Opinion

Alison Frankel

Why U.S. is forgoing appeal of landmark 2nd Circuit off-label ruling

By Alison Frankel
January 24, 2013

On Wednesday, the Food and Drug Administration announced that the government has decided not to seek review of a landmark 2012 ruling by the 2nd Circuit Court of Appeals in U.S. v. Caronia. As you probably recall, a split 2nd Circuit panel held in December that the First Amendment protects truthful speech about the off-label use of FDA-approved products, finding that the misbranding provisions of the Food, Drug and Cosmetic Act do not prohibit off-label marketing, as long as it’s not misleading. Wednesday’s announcement by the FDA means that in New York, Connecticut and Vermont, pharmaceutical and medical device makers can give physicians information about their products that they can’t discuss in other states without risking prosecution.

That disparity would have been a good reason for the government to seek en banc or U.S. Supreme Court review of the 2nd Circuit panel’s Caronia ruling, said Jeffrey Senger of Sidley Austin, a former deputy chief counsel of the FDA. Senger told me Thursday that the Justice Department, which litigates on behalf of the FDA, undoubtedly considered whether it had a responsibility to ask the entire 2nd Circuit or the Supreme Court to clarify what pharma companies can and cannot say about their products. (Former healthcare fraud prosecutor Michael Loucks, now at Skadden, Arps, Slate, Meagher & Flom, told me the same thing when the Caronia ruling came down last month. “There’s a downside to the pharmaceutical industry and to society if the Justice Department shies away from further review,” Loucks said. “It’s not helpful to drug or device companies to have a lack of clarity. It’s also not helpful to the Justice Department.”)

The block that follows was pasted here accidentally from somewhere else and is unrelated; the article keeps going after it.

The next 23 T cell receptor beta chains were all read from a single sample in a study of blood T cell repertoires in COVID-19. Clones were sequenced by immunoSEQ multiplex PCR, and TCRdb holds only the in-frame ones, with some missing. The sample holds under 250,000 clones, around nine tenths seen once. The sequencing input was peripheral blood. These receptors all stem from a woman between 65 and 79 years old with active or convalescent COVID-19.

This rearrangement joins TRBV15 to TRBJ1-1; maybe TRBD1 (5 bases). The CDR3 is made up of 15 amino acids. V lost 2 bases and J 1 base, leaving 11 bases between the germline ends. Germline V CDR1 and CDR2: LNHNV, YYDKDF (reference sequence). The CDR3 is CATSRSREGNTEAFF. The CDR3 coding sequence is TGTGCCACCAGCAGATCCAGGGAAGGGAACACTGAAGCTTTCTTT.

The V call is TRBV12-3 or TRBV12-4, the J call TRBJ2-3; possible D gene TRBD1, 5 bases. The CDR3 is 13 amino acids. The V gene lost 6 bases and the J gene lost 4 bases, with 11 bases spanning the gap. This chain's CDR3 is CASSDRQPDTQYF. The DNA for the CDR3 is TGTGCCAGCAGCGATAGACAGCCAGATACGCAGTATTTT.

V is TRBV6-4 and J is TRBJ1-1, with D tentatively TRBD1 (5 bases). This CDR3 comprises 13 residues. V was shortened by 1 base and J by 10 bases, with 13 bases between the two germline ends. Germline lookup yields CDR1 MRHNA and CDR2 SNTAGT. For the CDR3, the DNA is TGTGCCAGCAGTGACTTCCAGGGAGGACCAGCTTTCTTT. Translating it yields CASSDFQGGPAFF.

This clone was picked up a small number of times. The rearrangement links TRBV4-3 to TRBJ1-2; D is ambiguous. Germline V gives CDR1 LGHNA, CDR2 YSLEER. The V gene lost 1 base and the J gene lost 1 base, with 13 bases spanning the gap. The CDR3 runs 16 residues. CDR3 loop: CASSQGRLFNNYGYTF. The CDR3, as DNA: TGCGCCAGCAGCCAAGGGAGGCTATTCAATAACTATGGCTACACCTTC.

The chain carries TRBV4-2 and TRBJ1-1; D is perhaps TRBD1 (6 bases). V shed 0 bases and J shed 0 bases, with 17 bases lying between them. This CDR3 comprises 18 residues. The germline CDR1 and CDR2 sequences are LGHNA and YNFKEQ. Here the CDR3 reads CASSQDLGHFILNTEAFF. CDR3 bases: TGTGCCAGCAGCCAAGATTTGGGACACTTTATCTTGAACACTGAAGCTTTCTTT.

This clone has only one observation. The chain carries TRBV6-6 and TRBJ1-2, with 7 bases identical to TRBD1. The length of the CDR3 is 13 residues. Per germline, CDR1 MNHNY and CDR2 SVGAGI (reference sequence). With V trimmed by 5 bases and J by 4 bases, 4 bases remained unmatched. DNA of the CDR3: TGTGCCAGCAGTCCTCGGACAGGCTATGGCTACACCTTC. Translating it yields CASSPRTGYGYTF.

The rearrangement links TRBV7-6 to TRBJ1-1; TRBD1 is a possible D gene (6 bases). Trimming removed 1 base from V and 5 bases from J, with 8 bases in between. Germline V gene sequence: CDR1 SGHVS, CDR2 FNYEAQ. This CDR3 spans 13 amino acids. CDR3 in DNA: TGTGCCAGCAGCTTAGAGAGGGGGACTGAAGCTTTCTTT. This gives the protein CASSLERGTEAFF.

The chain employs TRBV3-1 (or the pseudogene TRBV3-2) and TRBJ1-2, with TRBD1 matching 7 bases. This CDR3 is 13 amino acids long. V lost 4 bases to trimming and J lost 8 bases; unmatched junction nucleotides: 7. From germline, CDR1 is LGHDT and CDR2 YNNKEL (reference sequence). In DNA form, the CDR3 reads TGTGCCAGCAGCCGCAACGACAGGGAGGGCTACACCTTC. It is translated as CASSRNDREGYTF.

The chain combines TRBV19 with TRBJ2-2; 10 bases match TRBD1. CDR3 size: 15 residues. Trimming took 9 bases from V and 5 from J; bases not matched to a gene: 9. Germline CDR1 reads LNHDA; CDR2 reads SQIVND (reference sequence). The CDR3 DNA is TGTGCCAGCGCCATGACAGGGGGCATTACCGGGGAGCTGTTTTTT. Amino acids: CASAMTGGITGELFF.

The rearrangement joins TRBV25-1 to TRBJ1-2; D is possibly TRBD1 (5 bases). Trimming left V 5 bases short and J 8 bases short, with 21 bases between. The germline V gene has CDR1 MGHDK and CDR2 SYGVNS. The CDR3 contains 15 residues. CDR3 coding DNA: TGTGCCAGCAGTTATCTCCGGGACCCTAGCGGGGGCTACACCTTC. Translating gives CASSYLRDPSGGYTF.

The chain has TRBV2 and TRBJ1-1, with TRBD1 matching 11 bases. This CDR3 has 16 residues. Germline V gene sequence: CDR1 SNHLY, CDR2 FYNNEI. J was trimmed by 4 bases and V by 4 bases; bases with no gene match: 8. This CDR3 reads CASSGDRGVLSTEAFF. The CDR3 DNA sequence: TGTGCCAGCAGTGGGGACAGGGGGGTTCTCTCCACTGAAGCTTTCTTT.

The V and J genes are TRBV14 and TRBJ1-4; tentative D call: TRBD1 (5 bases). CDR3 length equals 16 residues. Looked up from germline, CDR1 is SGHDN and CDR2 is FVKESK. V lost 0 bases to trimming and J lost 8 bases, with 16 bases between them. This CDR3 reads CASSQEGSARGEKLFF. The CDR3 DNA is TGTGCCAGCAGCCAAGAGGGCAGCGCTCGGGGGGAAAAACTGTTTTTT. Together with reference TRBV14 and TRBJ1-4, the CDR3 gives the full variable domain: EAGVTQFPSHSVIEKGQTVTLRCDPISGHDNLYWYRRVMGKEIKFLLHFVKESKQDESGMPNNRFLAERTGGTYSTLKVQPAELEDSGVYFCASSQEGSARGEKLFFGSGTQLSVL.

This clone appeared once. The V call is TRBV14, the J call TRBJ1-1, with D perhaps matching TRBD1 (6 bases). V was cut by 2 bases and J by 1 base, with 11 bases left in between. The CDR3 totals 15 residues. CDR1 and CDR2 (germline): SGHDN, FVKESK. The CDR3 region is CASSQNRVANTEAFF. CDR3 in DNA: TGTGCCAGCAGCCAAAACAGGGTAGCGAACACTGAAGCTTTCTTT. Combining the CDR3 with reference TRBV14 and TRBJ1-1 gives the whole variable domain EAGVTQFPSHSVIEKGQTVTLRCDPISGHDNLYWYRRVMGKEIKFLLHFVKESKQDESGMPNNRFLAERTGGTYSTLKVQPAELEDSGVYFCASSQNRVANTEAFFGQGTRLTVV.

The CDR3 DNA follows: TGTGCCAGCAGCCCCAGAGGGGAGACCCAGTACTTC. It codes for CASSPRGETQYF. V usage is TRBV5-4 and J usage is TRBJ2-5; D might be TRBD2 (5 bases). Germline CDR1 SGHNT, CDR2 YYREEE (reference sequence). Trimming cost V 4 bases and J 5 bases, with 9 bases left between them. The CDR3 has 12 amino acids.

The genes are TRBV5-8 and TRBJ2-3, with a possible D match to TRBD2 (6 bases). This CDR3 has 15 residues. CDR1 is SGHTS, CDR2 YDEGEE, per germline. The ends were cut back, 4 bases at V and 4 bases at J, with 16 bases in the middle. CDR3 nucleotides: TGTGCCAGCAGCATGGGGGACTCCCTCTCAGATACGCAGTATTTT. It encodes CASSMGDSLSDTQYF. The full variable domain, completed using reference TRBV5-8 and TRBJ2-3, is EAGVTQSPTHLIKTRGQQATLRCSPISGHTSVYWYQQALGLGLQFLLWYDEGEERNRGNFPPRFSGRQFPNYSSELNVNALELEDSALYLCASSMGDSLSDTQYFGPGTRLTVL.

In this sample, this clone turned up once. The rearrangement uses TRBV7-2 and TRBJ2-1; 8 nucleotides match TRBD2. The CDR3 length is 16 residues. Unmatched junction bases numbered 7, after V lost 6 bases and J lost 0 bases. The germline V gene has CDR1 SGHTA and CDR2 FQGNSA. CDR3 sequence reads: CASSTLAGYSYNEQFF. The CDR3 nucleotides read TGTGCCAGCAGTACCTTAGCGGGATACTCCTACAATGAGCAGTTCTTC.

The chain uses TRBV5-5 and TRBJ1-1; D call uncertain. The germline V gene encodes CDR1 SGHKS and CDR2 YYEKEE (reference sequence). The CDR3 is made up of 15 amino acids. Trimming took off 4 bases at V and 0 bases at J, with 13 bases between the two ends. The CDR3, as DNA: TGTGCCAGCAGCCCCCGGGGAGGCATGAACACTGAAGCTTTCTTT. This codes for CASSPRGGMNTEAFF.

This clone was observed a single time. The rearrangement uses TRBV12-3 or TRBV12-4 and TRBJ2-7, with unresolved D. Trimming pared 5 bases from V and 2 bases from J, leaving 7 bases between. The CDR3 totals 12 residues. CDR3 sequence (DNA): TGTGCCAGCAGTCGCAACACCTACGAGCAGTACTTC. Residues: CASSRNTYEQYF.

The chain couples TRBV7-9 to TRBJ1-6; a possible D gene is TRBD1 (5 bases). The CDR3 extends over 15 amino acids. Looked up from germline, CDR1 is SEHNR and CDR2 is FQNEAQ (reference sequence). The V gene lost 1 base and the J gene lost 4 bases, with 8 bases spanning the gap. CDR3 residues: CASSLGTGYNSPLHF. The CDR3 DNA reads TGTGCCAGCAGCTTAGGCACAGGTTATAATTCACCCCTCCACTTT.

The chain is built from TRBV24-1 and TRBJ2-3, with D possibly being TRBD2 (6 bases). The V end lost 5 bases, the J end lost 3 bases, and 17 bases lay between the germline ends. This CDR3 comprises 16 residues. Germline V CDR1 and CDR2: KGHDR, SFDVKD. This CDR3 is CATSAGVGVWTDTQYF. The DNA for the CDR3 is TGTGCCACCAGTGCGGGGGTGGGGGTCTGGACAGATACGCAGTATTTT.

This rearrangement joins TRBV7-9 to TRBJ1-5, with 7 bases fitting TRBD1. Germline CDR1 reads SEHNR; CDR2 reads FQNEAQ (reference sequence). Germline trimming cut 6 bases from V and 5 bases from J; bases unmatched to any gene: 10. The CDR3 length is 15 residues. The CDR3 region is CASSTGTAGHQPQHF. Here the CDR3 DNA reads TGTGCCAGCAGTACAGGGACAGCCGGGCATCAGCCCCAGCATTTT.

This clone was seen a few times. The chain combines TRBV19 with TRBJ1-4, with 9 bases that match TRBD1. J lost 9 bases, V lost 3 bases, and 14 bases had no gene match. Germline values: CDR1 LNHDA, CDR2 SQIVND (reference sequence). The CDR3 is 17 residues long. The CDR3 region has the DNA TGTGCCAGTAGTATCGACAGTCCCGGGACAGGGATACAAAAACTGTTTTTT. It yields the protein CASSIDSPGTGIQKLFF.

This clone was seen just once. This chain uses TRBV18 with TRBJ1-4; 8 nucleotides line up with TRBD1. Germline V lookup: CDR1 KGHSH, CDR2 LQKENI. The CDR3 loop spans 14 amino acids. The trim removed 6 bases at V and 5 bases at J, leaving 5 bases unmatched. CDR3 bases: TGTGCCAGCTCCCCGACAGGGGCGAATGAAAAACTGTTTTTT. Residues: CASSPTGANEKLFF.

But there was also a downside for the government in pursuing the Caronia appeal — especially because the Supreme Court made it clear in a 2010 case called Sorrell v. IMS Health that pharma marketing is “a form of expression protected by the Free Speech Clause of the First Amendment.” Sorrell involved a Vermont law restricting the sale of pharmacy prescription records, not off-label marketing. Nevertheless, the ruling is considered a good indicator of the justices’ likely view of the issues in Caronia. And losing at the Supreme Court would extend Caronia’s reasoning beyond the confines of the 2nd Circuit, which is just what the Justice Department doesn’t want. “I think the government had a very substantial risk of losing at the Supreme Court if they had appealed,” said Senger, who added that the decision to forgo an appeal did not surprise him.

Just filing a petition for certiorari would have sent a message the Justice Department wants to avoid, Senger said. Cert petitions typically urge the justices to review cases because of their national significance. That would undermine the government’s depiction of Caronia as a narrow decision that will not affect its prosecution of off-label marketing cases. Indeed, the FDA statement on the decision not to appeal the 2nd Circuit ruling said that the FDA does not believe Caronia will “significantly affect the agency’s enforcement of the drug misbranding provisions” of the Food, Drug and Cosmetic Act.

Senger said the Justice Department can work around Caronia by charging off-label marketing defendants with making false and misleading statements, which are not protected by the First Amendment. Whistle-blower lawyers have told me that it’s rare for the Justice Department to bring cases based only on truthful statements about off-label drug efficacy, so restricting prosecution to false marketing may not hinder the government.

And besides, Caronia won’t be the Justice Department’s last crack at the issue of limits on off-label marketing. Only days after the 2nd Circuit issued the Caronia decision, the 9th Circuit heard another First Amendment challenge to an off-label marketing conviction, this one by former InterMune CEO Scott Harkonen, who was prosecuted for approving a supposedly misleading press release about a pulmonary drug produced by the company. Unlike Caronia, the Harkonen case involves allegations of false statements, which could make it a more attractive vehicle, from the Justice Department’s perspective, for the Supreme Court.

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